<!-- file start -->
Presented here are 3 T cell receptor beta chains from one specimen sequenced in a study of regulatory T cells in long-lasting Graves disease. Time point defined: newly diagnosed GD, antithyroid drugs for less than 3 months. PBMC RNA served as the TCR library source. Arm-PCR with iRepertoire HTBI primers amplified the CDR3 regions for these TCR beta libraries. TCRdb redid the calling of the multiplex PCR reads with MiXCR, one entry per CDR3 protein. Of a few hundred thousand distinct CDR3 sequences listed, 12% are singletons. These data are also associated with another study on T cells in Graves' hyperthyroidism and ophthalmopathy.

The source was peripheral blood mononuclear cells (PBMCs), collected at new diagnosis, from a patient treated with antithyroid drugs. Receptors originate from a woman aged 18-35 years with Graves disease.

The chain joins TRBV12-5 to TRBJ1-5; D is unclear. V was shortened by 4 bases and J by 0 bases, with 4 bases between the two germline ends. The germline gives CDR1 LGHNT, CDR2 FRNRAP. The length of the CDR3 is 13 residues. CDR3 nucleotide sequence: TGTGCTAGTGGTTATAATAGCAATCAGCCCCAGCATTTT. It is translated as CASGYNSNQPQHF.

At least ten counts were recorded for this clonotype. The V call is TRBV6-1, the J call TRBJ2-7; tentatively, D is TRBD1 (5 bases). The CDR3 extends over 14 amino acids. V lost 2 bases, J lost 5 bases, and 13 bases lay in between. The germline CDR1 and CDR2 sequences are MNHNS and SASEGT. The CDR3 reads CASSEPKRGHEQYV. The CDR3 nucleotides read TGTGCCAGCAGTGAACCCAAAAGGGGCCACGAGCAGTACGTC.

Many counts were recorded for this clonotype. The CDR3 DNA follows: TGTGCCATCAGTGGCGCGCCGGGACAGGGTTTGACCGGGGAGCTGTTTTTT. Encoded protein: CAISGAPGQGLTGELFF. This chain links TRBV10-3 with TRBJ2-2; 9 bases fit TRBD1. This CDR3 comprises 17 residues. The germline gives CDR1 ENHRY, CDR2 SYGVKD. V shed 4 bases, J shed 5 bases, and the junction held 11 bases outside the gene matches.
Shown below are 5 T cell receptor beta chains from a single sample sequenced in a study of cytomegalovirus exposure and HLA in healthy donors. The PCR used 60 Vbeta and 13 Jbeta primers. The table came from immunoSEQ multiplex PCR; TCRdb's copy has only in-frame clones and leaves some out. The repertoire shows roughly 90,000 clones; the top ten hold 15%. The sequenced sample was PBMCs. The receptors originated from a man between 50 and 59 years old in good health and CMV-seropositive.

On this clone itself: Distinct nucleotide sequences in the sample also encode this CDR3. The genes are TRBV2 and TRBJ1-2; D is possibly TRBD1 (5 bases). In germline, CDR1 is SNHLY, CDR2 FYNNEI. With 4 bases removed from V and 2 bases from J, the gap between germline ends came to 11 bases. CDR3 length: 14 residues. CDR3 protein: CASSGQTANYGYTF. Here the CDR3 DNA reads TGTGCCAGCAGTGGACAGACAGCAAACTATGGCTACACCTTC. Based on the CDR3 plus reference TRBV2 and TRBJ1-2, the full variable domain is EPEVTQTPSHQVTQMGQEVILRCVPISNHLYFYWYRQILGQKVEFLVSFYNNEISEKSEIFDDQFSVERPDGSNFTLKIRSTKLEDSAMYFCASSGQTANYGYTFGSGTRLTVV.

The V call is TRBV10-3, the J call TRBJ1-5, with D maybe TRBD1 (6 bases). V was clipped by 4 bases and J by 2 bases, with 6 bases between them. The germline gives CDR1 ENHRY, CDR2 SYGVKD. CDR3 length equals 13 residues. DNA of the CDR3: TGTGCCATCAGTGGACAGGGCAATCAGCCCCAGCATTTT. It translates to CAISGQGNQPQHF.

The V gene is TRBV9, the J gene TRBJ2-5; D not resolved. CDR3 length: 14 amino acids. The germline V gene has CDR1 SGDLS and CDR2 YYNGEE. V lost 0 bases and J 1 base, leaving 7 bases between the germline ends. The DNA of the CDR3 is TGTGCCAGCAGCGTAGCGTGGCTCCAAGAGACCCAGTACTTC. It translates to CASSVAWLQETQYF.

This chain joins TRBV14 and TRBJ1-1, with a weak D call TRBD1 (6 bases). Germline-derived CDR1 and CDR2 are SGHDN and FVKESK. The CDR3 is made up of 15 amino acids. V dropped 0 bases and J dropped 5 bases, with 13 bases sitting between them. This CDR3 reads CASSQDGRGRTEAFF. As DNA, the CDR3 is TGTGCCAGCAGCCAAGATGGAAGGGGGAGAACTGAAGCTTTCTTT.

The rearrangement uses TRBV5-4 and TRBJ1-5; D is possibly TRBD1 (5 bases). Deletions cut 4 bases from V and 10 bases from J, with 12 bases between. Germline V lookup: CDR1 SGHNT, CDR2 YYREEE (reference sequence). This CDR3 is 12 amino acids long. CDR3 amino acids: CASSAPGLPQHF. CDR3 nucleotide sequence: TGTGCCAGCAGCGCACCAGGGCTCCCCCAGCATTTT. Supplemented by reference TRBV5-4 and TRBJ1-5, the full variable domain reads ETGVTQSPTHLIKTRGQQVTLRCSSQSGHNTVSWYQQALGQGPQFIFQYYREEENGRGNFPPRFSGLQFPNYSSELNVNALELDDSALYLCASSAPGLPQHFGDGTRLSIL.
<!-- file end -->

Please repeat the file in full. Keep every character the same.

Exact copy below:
Presented here are 3 T cell receptor beta chains from one specimen sequenced in a study of regulatory T cells in long-lasting Graves disease. Time point defined: newly diagnosed GD, antithyroid drugs for less than 3 months. PBMC RNA served as the TCR library source. Arm-PCR with iRepertoire HTBI primers amplified the CDR3 regions for these TCR beta libraries. TCRdb redid the calling of the multiplex PCR reads with MiXCR, one entry per CDR3 protein. Of a few hundred thousand distinct CDR3 sequences listed, 12% are singletons. These data are also associated with another study on T cells in Graves' hyperthyroidism and ophthalmopathy.

The source was peripheral blood mononuclear cells (PBMCs), collected at new diagnosis, from a patient treated with antithyroid drugs. Receptors originate from a woman aged 18-35 years with Graves disease.

The chain joins TRBV12-5 to TRBJ1-5; D is unclear. V was shortened by 4 bases and J by 0 bases, with 4 bases between the two germline ends. The germline gives CDR1 LGHNT, CDR2 FRNRAP. The length of the CDR3 is 13 residues. CDR3 nucleotide sequence: TGTGCTAGTGGTTATAATAGCAATCAGCCCCAGCATTTT. It is translated as CASGYNSNQPQHF.

At least ten counts were recorded for this clonotype. The V call is TRBV6-1, the J call TRBJ2-7; tentatively, D is TRBD1 (5 bases). The CDR3 extends over 14 amino acids. V lost 2 bases, J lost 5 bases, and 13 bases lay in between. The germline CDR1 and CDR2 sequences are MNHNS and SASEGT. The CDR3 reads CASSEPKRGHEQYV. The CDR3 nucleotides read TGTGCCAGCAGTGAACCCAAAAGGGGCCACGAGCAGTACGTC.

Many counts were recorded for this clonotype. The CDR3 DNA follows: TGTGCCATCAGTGGCGCGCCGGGACAGGGTTTGACCGGGGAGCTGTTTTTT. Encoded protein: CAISGAPGQGLTGELFF. This chain links TRBV10-3 with TRBJ2-2; 9 bases fit TRBD1. This CDR3 comprises 17 residues. The germline gives CDR1 ENHRY, CDR2 SYGVKD. V shed 4 bases, J shed 5 bases, and the junction held 11 bases outside the gene matches.
Shown below are 5 T cell receptor beta chains from a single sample sequenced in a study of cytomegalovirus exposure and HLA in healthy donors. The PCR used 60 Vbeta and 13 Jbeta primers. The table came from immunoSEQ multiplex PCR; TCRdb's copy has only in-frame clones and leaves some out. The repertoire shows roughly 90,000 clones; the top ten hold 15%. The sequenced sample was PBMCs. The receptors originated from a man between 50 and 59 years old in good health and CMV-seropositive.

On this clone itself: Distinct nucleotide sequences in the sample also encode this CDR3. The genes are TRBV2 and TRBJ1-2; D is possibly TRBD1 (5 bases). In germline, CDR1 is SNHLY, CDR2 FYNNEI. With 4 bases removed from V and 2 bases from J, the gap between germline ends came to 11 bases. CDR3 length: 14 residues. CDR3 protein: CASSGQTANYGYTF. Here the CDR3 DNA reads TGTGCCAGCAGTGGACAGACAGCAAACTATGGCTACACCTTC. Based on the CDR3 plus reference TRBV2 and TRBJ1-2, the full variable domain is EPEVTQTPSHQVTQMGQEVILRCVPISNHLYFYWYRQILGQKVEFLVSFYNNEISEKSEIFDDQFSVERPDGSNFTLKIRSTKLEDSAMYFCASSGQTANYGYTFGSGTRLTVV.

The V call is TRBV10-3, the J call TRBJ1-5, with D maybe TRBD1 (6 bases). V was clipped by 4 bases and J by 2 bases, with 6 bases between them. The germline gives CDR1 ENHRY, CDR2 SYGVKD. CDR3 length equals 13 residues. DNA of the CDR3: TGTGCCATCAGTGGACAGGGCAATCAGCCCCAGCATTTT. It translates to CAISGQGNQPQHF.

The V gene is TRBV9, the J gene TRBJ2-5; D not resolved. CDR3 length: 14 amino acids. The germline V gene has CDR1 SGDLS and CDR2 YYNGEE. V lost 0 bases and J 1 base, leaving 7 bases between the germline ends. The DNA of the CDR3 is TGTGCCAGCAGCGTAGCGTGGCTCCAAGAGACCCAGTACTTC. It translates to CASSVAWLQETQYF.

This chain joins TRBV14 and TRBJ1-1, with a weak D call TRBD1 (6 bases). Germline-derived CDR1 and CDR2 are SGHDN and FVKESK. The CDR3 is made up of 15 amino acids. V dropped 0 bases and J dropped 5 bases, with 13 bases sitting between them. This CDR3 reads CASSQDGRGRTEAFF. As DNA, the CDR3 is TGTGCCAGCAGCCAAGATGGAAGGGGGAGAACTGAAGCTTTCTTT.

The rearrangement uses TRBV5-4 and TRBJ1-5; D is possibly TRBD1 (5 bases). Deletions cut 4 bases from V and 10 bases from J, with 12 bases between. Germline V lookup: CDR1 SGHNT, CDR2 YYREEE (reference sequence). This CDR3 is 12 amino acids long. CDR3 amino acids: CASSAPGLPQHF. CDR3 nucleotide sequence: TGTGCCAGCAGCGCACCAGGGCTCCCCCAGCATTTT. Supplemented by reference TRBV5-4 and TRBJ1-5, the full variable domain reads ETGVTQSPTHLIKTRGQQVTLRCSSQSGHNTVSWYQQALGQGPQFIFQYYREEENGRGNFPPRFSGLQFPNYSSELNVNALELDDSALYLCASSAPGLPQHFGDGTRLSIL.